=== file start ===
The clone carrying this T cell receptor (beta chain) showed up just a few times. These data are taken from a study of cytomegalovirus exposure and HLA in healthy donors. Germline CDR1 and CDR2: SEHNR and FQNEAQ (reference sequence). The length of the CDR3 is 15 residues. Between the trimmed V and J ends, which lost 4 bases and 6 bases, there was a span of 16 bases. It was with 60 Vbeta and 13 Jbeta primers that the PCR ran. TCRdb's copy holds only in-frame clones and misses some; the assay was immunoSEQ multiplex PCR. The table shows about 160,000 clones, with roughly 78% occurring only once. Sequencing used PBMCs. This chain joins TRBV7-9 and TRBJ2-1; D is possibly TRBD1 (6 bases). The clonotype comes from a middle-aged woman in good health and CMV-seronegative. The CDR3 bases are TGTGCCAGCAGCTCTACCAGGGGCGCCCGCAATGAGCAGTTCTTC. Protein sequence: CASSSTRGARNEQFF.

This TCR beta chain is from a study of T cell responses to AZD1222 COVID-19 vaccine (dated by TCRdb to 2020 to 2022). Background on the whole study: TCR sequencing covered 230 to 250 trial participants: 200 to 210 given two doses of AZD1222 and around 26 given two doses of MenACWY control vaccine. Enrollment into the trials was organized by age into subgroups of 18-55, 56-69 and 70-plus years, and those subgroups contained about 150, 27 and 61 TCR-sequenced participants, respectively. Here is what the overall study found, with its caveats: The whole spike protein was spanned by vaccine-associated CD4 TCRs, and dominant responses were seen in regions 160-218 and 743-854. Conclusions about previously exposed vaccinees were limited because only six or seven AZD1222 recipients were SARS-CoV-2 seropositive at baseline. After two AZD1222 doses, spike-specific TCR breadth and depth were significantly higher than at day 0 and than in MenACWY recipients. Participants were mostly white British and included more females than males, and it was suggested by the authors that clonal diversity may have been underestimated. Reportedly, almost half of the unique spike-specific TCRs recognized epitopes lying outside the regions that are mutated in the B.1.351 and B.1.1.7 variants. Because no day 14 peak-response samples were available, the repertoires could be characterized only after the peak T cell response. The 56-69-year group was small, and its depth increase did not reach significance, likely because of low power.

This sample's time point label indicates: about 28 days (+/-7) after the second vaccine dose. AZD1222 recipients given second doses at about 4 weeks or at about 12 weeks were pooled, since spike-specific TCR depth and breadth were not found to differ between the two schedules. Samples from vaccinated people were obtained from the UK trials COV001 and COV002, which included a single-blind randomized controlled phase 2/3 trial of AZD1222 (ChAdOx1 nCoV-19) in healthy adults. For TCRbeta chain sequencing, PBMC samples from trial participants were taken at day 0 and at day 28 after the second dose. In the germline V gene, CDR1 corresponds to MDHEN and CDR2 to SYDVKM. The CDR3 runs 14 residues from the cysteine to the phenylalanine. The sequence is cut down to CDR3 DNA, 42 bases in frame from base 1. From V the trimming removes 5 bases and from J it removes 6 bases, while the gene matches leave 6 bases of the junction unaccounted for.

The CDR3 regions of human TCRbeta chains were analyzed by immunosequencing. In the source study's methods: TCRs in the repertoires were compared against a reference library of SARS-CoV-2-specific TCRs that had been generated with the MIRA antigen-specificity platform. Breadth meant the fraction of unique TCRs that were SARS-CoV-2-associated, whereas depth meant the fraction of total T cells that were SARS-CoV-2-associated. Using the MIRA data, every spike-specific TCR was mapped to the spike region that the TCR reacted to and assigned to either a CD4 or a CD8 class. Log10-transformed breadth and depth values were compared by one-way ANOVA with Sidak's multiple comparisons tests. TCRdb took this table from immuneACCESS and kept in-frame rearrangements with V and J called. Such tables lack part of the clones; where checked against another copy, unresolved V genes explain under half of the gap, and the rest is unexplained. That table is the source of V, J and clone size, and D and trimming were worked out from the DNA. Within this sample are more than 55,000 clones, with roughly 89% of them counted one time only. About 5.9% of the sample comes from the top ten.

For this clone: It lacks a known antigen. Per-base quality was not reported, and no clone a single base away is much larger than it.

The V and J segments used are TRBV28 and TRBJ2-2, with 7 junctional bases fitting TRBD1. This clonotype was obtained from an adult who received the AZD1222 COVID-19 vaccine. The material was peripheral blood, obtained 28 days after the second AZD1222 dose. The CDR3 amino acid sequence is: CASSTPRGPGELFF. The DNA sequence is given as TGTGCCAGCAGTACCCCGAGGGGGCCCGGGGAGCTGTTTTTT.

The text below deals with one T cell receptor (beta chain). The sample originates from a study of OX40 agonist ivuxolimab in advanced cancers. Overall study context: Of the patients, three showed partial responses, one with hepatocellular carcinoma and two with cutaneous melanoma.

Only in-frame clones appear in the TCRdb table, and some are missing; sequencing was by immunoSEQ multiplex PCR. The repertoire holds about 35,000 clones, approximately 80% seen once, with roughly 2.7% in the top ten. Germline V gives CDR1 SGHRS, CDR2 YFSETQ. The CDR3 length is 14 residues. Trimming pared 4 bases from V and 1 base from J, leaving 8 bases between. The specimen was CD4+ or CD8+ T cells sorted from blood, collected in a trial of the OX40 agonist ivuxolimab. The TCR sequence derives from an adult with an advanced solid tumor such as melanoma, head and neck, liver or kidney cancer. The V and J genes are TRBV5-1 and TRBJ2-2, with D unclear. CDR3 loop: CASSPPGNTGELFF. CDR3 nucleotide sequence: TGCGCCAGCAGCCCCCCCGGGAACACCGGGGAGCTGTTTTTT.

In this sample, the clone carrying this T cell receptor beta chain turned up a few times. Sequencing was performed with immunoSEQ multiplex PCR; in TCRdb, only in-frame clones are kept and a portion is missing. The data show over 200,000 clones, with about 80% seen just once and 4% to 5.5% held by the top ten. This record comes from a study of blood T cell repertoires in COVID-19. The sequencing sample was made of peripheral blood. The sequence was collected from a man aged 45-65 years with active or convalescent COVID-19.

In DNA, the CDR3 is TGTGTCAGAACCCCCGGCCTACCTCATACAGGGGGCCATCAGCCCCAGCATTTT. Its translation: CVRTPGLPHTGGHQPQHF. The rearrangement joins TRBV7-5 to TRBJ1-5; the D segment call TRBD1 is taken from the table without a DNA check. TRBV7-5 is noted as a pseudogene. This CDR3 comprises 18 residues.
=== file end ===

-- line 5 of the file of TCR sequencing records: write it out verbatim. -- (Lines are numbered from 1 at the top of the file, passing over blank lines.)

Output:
For this clone: It lacks a known antigen. Per-base quality was not reported, and no clone a single base away is much larger than it.